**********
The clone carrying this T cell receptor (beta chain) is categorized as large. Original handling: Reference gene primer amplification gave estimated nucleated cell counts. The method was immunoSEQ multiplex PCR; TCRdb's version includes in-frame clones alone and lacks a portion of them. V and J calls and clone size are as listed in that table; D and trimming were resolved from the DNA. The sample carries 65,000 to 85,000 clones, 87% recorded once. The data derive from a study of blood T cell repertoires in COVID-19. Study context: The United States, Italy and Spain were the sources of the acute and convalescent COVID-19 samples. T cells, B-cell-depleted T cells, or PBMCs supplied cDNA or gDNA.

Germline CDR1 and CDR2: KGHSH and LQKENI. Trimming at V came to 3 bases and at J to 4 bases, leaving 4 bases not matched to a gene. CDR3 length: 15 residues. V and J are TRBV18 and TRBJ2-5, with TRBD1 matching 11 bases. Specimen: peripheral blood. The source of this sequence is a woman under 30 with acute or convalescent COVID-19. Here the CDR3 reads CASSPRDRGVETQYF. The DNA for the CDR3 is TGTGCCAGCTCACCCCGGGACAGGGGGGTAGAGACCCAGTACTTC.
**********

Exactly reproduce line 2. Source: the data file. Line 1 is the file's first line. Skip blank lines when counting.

Germline CDR1 and CDR2: KGHSH and LQKENI. Trimming at V came to 3 bases and at J to 4 bases, leaving 4 bases not matched to a gene. CDR3 length: 15 residues. V and J are TRBV18 and TRBJ2-5, with TRBD1 matching 11 bases. Specimen: peripheral blood. The source of this sequence is a woman under 30 with acute or convalescent COVID-19. Here the CDR3 reads CASSPRDRGVETQYF. The DNA for the CDR3 is TGTGCCAGCTCACCCCGGGACAGGGGGGTAGAGACCCAGTACTTC.